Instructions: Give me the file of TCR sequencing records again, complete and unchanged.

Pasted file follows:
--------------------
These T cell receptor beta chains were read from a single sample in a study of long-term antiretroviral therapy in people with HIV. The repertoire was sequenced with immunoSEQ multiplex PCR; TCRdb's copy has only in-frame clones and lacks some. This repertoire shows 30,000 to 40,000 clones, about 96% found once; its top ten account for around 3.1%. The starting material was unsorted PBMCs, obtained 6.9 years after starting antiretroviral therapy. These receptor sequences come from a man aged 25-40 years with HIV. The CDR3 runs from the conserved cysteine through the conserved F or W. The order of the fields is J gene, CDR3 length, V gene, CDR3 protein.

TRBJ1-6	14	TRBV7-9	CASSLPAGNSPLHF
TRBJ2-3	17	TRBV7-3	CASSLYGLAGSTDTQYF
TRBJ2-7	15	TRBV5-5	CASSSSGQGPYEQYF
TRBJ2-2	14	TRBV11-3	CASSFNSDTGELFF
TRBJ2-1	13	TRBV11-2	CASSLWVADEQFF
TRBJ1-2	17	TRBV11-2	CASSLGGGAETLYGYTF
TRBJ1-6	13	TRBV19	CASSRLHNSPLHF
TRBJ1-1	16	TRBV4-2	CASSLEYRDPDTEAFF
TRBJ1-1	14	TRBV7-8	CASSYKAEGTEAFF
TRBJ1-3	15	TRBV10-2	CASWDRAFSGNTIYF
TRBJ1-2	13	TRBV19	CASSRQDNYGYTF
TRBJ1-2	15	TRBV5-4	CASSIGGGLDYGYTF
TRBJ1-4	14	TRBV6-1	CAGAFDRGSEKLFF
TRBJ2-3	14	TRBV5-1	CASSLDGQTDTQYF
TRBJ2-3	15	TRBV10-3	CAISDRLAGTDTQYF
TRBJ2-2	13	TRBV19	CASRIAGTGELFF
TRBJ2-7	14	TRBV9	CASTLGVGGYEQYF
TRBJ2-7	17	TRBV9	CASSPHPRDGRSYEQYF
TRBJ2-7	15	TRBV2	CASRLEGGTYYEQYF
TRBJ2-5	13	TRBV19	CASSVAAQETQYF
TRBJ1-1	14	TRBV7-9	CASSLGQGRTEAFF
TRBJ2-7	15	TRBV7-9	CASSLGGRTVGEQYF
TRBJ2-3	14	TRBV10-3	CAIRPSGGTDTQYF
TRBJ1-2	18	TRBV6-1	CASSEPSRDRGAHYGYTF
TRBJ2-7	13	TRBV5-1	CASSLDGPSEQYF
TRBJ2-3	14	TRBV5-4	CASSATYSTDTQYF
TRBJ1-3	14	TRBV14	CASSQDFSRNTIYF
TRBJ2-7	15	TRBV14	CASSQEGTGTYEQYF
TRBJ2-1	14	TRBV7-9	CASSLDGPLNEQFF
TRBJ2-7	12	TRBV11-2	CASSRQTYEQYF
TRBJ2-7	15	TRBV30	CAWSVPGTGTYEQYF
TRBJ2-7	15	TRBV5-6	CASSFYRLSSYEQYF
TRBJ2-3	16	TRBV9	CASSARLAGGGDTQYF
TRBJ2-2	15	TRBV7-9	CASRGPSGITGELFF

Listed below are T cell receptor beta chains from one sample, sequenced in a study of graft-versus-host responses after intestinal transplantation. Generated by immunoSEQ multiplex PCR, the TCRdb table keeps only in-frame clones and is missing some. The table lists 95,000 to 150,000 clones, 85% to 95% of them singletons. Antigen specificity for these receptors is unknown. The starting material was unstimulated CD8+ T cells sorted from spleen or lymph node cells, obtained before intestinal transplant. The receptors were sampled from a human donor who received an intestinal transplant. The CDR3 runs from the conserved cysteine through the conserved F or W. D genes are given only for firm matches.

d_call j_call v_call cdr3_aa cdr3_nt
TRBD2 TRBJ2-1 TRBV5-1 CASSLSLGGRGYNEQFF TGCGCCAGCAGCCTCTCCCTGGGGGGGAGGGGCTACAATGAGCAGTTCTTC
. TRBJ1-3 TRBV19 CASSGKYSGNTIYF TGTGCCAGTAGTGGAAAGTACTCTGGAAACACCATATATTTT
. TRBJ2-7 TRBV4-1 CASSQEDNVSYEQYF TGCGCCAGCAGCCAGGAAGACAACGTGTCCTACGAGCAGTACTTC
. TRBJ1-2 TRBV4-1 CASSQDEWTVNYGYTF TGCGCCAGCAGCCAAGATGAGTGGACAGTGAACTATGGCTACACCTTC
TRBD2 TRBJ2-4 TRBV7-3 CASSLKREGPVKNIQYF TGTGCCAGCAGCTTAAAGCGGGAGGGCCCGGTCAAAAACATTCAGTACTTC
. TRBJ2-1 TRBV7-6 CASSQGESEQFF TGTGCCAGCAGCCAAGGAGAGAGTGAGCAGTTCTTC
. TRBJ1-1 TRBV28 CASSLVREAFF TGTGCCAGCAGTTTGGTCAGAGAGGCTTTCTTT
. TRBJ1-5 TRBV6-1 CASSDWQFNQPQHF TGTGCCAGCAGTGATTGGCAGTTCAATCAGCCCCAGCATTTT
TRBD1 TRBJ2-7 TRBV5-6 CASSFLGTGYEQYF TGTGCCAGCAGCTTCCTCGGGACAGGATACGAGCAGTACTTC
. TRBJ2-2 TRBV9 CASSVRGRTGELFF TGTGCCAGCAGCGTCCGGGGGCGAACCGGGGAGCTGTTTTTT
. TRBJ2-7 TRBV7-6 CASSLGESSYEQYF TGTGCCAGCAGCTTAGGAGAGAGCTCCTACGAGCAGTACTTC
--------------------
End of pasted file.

These T cell receptor beta chains were read from a single sample in a study of long-term antiretroviral therapy in people with HIV. The repertoire was sequenced with immunoSEQ multiplex PCR; TCRdb's copy has only in-frame clones and lacks some. This repertoire shows 30,000 to 40,000 clones, about 96% found once; its top ten account for around 3.1%. The starting material was unsorted PBMCs, obtained 6.9 years after starting antiretroviral therapy. These receptor sequences come from a man aged 25-40 years with HIV. The CDR3 runs from the conserved cysteine through the conserved F or W. The order of the fields is J gene, CDR3 length, V gene, CDR3 protein.

TRBJ1-6	14	TRBV7-9	CASSLPAGNSPLHF
TRBJ2-3	17	TRBV7-3	CASSLYGLAGSTDTQYF
TRBJ2-7	15	TRBV5-5	CASSSSGQGPYEQYF
TRBJ2-2	14	TRBV11-3	CASSFNSDTGELFF
TRBJ2-1	13	TRBV11-2	CASSLWVADEQFF
TRBJ1-2	17	TRBV11-2	CASSLGGGAETLYGYTF
TRBJ1-6	13	TRBV19	CASSRLHNSPLHF
TRBJ1-1	16	TRBV4-2	CASSLEYRDPDTEAFF
TRBJ1-1	14	TRBV7-8	CASSYKAEGTEAFF
TRBJ1-3	15	TRBV10-2	CASWDRAFSGNTIYF
TRBJ1-2	13	TRBV19	CASSRQDNYGYTF
TRBJ1-2	15	TRBV5-4	CASSIGGGLDYGYTF
TRBJ1-4	14	TRBV6-1	CAGAFDRGSEKLFF
TRBJ2-3	14	TRBV5-1	CASSLDGQTDTQYF
TRBJ2-3	15	TRBV10-3	CAISDRLAGTDTQYF
TRBJ2-2	13	TRBV19	CASRIAGTGELFF
TRBJ2-7	14	TRBV9	CASTLGVGGYEQYF
TRBJ2-7	17	TRBV9	CASSPHPRDGRSYEQYF
TRBJ2-7	15	TRBV2	CASRLEGGTYYEQYF
TRBJ2-5	13	TRBV19	CASSVAAQETQYF
TRBJ1-1	14	TRBV7-9	CASSLGQGRTEAFF
TRBJ2-7	15	TRBV7-9	CASSLGGRTVGEQYF
TRBJ2-3	14	TRBV10-3	CAIRPSGGTDTQYF
TRBJ1-2	18	TRBV6-1	CASSEPSRDRGAHYGYTF
TRBJ2-7	13	TRBV5-1	CASSLDGPSEQYF
TRBJ2-3	14	TRBV5-4	CASSATYSTDTQYF
TRBJ1-3	14	TRBV14	CASSQDFSRNTIYF
TRBJ2-7	15	TRBV14	CASSQEGTGTYEQYF
TRBJ2-1	14	TRBV7-9	CASSLDGPLNEQFF
TRBJ2-7	12	TRBV11-2	CASSRQTYEQYF
TRBJ2-7	15	TRBV30	CAWSVPGTGTYEQYF
TRBJ2-7	15	TRBV5-6	CASSFYRLSSYEQYF
TRBJ2-3	16	TRBV9	CASSARLAGGGDTQYF
TRBJ2-2	15	TRBV7-9	CASRGPSGITGELFF

Listed below are T cell receptor beta chains from one sample, sequenced in a study of graft-versus-host responses after intestinal transplantation. Generated by immunoSEQ multiplex PCR, the TCRdb table keeps only in-frame clones and is missing some. The table lists 95,000 to 150,000 clones, 85% to 95% of them singletons. Antigen specificity for these receptors is unknown. The starting material was unstimulated CD8+ T cells sorted from spleen or lymph node cells, obtained before intestinal transplant. The receptors were sampled from a human donor who received an intestinal transplant. The CDR3 runs from the conserved cysteine through the conserved F or W. D genes are given only for firm matches.

d_call j_call v_call cdr3_aa cdr3_nt
TRBD2 TRBJ2-1 TRBV5-1 CASSLSLGGRGYNEQFF TGCGCCAGCAGCCTCTCCCTGGGGGGGAGGGGCTACAATGAGCAGTTCTTC
. TRBJ1-3 TRBV19 CASSGKYSGNTIYF TGTGCCAGTAGTGGAAAGTACTCTGGAAACACCATATATTTT
. TRBJ2-7 TRBV4-1 CASSQEDNVSYEQYF TGCGCCAGCAGCCAGGAAGACAACGTGTCCTACGAGCAGTACTTC
. TRBJ1-2 TRBV4-1 CASSQDEWTVNYGYTF TGCGCCAGCAGCCAAGATGAGTGGACAGTGAACTATGGCTACACCTTC
TRBD2 TRBJ2-4 TRBV7-3 CASSLKREGPVKNIQYF TGTGCCAGCAGCTTAAAGCGGGAGGGCCCGGTCAAAAACATTCAGTACTTC
. TRBJ2-1 TRBV7-6 CASSQGESEQFF TGTGCCAGCAGCCAAGGAGAGAGTGAGCAGTTCTTC
. TRBJ1-1 TRBV28 CASSLVREAFF TGTGCCAGCAGTTTGGTCAGAGAGGCTTTCTTT
. TRBJ1-5 TRBV6-1 CASSDWQFNQPQHF TGTGCCAGCAGTGATTGGCAGTTCAATCAGCCCCAGCATTTT
TRBD1 TRBJ2-7 TRBV5-6 CASSFLGTGYEQYF TGTGCCAGCAGCTTCCTCGGGACAGGATACGAGCAGTACTTC
. TRBJ2-2 TRBV9 CASSVRGRTGELFF TGTGCCAGCAGCGTCCGGGGGCGAACCGGGGAGCTGTTTTTT
. TRBJ2-7 TRBV7-6 CASSLGESSYEQYF TGTGCCAGCAGCTTAGGAGAGAGCTCCTACGAGCAGTACTTC